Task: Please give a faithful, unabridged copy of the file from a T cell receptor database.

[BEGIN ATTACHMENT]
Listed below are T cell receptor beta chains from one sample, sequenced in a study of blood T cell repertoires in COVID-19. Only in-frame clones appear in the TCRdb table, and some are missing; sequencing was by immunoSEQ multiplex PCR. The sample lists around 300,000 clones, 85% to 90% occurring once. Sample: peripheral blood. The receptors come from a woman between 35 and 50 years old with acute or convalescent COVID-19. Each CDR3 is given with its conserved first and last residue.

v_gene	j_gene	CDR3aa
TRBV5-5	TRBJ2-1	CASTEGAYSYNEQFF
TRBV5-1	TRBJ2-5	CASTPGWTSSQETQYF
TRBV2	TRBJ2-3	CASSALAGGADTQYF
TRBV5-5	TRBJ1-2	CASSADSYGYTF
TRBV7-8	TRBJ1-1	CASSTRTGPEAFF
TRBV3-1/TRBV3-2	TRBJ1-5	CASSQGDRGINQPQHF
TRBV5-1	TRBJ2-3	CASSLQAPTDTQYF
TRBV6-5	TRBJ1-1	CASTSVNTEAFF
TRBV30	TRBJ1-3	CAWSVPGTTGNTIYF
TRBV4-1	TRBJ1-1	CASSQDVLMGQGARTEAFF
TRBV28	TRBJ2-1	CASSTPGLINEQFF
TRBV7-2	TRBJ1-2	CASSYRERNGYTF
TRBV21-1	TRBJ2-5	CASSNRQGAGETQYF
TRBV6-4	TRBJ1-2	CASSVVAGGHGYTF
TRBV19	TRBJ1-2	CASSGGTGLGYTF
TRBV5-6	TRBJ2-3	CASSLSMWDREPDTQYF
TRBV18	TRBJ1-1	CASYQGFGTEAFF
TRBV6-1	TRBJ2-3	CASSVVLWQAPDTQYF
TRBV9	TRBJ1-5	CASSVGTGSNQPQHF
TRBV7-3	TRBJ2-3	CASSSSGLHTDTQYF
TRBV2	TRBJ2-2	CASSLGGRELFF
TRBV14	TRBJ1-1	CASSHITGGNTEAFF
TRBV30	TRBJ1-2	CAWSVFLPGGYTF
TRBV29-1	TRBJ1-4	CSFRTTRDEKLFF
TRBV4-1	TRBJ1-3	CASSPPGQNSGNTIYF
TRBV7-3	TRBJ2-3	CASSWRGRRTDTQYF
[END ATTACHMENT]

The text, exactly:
Listed below are T cell receptor beta chains from one sample, sequenced in a study of blood T cell repertoires in COVID-19. Only in-frame clones appear in the TCRdb table, and some are missing; sequencing was by immunoSEQ multiplex PCR. The sample lists around 300,000 clones, 85% to 90% occurring once. Sample: peripheral blood. The receptors come from a woman between 35 and 50 years old with acute or convalescent COVID-19. Each CDR3 is given with its conserved first and last residue.

v_gene	j_gene	CDR3aa
TRBV5-5	TRBJ2-1	CASTEGAYSYNEQFF
TRBV5-1	TRBJ2-5	CASTPGWTSSQETQYF
TRBV2	TRBJ2-3	CASSALAGGADTQYF
TRBV5-5	TRBJ1-2	CASSADSYGYTF
TRBV7-8	TRBJ1-1	CASSTRTGPEAFF
TRBV3-1/TRBV3-2	TRBJ1-5	CASSQGDRGINQPQHF
TRBV5-1	TRBJ2-3	CASSLQAPTDTQYF
TRBV6-5	TRBJ1-1	CASTSVNTEAFF
TRBV30	TRBJ1-3	CAWSVPGTTGNTIYF
TRBV4-1	TRBJ1-1	CASSQDVLMGQGARTEAFF
TRBV28	TRBJ2-1	CASSTPGLINEQFF
TRBV7-2	TRBJ1-2	CASSYRERNGYTF
TRBV21-1	TRBJ2-5	CASSNRQGAGETQYF
TRBV6-4	TRBJ1-2	CASSVVAGGHGYTF
TRBV19	TRBJ1-2	CASSGGTGLGYTF
TRBV5-6	TRBJ2-3	CASSLSMWDREPDTQYF
TRBV18	TRBJ1-1	CASYQGFGTEAFF
TRBV6-1	TRBJ2-3	CASSVVLWQAPDTQYF
TRBV9	TRBJ1-5	CASSVGTGSNQPQHF
TRBV7-3	TRBJ2-3	CASSSSGLHTDTQYF
TRBV2	TRBJ2-2	CASSLGGRELFF
TRBV14	TRBJ1-1	CASSHITGGNTEAFF
TRBV30	TRBJ1-2	CAWSVFLPGGYTF
TRBV29-1	TRBJ1-4	CSFRTTRDEKLFF
TRBV4-1	TRBJ1-3	CASSPPGQNSGNTIYF
TRBV7-3	TRBJ2-3	CASSWRGRRTDTQYF